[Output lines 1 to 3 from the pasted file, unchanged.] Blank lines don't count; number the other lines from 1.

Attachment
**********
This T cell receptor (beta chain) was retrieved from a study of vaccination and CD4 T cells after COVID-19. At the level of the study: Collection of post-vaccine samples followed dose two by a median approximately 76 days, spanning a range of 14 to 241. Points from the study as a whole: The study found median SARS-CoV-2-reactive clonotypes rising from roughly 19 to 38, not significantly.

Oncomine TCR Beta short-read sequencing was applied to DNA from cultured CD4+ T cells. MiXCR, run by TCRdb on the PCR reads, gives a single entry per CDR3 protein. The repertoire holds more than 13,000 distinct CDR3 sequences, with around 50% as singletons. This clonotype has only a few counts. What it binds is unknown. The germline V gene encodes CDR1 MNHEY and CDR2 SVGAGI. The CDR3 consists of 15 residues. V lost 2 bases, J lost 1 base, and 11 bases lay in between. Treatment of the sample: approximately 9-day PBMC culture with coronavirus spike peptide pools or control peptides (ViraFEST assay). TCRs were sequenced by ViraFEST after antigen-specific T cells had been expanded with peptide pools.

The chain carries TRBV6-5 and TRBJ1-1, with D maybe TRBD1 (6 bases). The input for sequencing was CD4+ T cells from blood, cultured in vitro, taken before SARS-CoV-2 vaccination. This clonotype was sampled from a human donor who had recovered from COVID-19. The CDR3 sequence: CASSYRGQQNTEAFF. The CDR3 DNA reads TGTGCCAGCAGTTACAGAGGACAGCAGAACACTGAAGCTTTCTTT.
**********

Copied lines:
This T cell receptor (beta chain) was retrieved from a study of vaccination and CD4 T cells after COVID-19. At the level of the study: Collection of post-vaccine samples followed dose two by a median approximately 76 days, spanning a range of 14 to 241. Points from the study as a whole: The study found median SARS-CoV-2-reactive clonotypes rising from roughly 19 to 38, not significantly.

Oncomine TCR Beta short-read sequencing was applied to DNA from cultured CD4+ T cells. MiXCR, run by TCRdb on the PCR reads, gives a single entry per CDR3 protein. The repertoire holds more than 13,000 distinct CDR3 sequences, with around 50% as singletons. This clonotype has only a few counts. What it binds is unknown. The germline V gene encodes CDR1 MNHEY and CDR2 SVGAGI. The CDR3 consists of 15 residues. V lost 2 bases, J lost 1 base, and 11 bases lay in between. Treatment of the sample: approximately 9-day PBMC culture with coronavirus spike peptide pools or control peptides (ViraFEST assay). TCRs were sequenced by ViraFEST after antigen-specific T cells had been expanded with peptide pools.

The chain carries TRBV6-5 and TRBJ1-1, with D maybe TRBD1 (6 bases). The input for sequencing was CD4+ T cells from blood, cultured in vitro, taken before SARS-CoV-2 vaccination. This clonotype was sampled from a human donor who had recovered from COVID-19. The CDR3 sequence: CASSYRGQQNTEAFF. The CDR3 DNA reads TGTGCCAGCAGTTACAGAGGACAGCAGAACACTGAAGCTTTCTTT.